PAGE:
On Wednesday 6th May, Sir David Amess, MP for Southend West, spoke at the Draft Census (England and Wales) Order 2020 Debate virtually and, amongst other things, called for a more accessible census, asked for more clarity over questions about mental and physical health and highlighted how important the protection of personal data is.
A lot has changed in the last ten years since the last census, and even though we find ourselves in a global pandemic it is important to discuss next year’s census. Having up to date and accurate information about our population, economy and society is critical for policymakers and Government to effectively allocate resources to those who need help the most.
Sir David stressed the importance of the logistics of the census; namely, how it will be conducted, what the penalties will be for failure to comply and over what time period it will be carried out. Additionally, it is important to know the basis on which the new questions will be included and who made the decisions. Updating the census’ questions is necessary, but we should not overcomplicate the process as the more questions asked, the more complex it may become and decrease the value of returns.
It is critical not to exclude many of our population and so the census should be accessible for everyone. Sir David said the following when addressing the concerns of accessibility: “What provisions are being made to ensure that the census is accessible to people who are blind or partially sighted? Will it be made available in large print, audio description or Braille? In addition, what provisions will be made for those for whom English is not their first language? Will the census be made available in other languages, and what languages will those be?”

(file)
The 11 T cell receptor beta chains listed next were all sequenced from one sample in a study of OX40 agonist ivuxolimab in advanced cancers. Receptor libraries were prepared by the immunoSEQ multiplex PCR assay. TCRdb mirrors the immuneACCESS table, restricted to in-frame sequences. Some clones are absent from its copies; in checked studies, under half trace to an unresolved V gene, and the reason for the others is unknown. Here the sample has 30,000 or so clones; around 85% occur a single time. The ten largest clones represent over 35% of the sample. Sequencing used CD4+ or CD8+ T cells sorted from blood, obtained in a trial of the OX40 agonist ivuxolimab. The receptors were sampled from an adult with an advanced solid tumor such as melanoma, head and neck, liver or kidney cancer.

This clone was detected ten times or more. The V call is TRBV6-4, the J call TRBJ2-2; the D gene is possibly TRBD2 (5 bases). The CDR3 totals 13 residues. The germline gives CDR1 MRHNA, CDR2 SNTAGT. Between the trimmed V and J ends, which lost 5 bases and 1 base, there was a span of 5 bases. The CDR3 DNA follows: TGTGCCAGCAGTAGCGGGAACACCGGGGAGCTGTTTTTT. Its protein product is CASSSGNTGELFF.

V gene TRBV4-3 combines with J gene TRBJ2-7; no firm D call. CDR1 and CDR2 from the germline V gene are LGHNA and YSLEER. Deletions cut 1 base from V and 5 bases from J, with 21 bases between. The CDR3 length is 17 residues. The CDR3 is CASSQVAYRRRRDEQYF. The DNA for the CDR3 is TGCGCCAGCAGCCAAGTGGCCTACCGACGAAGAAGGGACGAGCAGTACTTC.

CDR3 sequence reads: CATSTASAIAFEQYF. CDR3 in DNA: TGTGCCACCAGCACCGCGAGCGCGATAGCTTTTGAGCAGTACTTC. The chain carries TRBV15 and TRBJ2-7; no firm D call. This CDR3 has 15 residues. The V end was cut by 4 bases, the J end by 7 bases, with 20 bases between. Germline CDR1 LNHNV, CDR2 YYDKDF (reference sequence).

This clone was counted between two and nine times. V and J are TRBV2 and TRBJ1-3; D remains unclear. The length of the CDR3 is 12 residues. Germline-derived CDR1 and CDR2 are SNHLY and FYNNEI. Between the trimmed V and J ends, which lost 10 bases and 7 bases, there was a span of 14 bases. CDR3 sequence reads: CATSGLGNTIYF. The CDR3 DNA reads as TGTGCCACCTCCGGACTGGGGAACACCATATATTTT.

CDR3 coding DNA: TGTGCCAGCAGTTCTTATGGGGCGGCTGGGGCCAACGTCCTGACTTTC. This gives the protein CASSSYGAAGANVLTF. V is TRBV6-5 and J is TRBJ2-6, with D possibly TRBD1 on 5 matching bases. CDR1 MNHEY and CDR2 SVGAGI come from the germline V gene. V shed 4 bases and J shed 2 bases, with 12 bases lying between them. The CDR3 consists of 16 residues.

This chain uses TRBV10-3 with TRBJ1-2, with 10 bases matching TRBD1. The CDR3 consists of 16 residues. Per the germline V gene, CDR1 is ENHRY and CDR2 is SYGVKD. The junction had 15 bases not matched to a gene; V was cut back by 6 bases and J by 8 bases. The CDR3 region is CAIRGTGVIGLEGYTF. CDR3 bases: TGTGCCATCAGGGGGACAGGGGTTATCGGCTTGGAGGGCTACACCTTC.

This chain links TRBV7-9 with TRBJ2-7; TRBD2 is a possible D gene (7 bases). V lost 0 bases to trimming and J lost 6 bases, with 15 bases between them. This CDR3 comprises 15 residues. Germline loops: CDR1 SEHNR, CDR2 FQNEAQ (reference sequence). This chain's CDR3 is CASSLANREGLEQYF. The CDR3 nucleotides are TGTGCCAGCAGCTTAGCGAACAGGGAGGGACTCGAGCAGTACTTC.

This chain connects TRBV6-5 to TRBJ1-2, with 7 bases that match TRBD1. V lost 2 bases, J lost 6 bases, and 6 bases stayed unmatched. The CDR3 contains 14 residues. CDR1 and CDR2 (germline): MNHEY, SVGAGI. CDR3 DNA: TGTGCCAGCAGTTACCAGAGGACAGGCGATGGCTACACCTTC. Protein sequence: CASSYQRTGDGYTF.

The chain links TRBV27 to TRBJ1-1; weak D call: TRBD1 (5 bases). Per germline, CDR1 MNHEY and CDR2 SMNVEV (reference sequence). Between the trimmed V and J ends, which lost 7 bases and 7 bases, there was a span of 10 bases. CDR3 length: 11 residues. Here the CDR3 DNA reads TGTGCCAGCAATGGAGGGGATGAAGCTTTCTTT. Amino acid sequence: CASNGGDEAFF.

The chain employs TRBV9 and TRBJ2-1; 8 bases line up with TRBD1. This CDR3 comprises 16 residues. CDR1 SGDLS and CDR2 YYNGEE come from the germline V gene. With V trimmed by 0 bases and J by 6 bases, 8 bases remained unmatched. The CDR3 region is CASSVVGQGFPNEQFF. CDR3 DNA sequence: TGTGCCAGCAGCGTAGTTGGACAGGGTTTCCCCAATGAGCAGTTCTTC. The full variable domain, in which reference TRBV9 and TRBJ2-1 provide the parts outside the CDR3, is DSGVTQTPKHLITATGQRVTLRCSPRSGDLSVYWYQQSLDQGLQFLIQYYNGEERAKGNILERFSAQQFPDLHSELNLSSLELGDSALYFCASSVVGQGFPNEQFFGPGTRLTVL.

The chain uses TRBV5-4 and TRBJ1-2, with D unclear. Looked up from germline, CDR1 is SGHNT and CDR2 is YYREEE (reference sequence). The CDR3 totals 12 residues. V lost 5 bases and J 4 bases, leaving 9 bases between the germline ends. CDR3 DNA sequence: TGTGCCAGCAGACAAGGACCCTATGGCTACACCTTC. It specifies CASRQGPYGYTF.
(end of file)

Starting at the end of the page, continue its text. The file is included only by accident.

As the Coronavirus pandemic has shown, it is very important to understand a population’s health and healthcare systems. Therefore, Sir David said the following when considering the 2021 census’ questions on mental and physical health: “I note that consideration is being given to changing the question on long-term health and disabilities, and I would welcome some clarification on that. Will the census now make a distinction between mental and physical health, and what guidance will there be on answering the relevant question?”
With an estimated more people completing the 2021 census online, it is very important to ensure that individuals' personal data is secure. Sir David asked if there is a robust system in place to ensure no sensitive data can be susceptible to cyber-attacks, and a contingency plan if a successful attack does happen.
To finish, Sir David concluded with “There is no point in conducting what will inevitably be an expensive census unless we put the information to good use. That debate can perhaps wait for another time, but the evidence produced by the census will undoubtedly prove that Southend should be made a city”.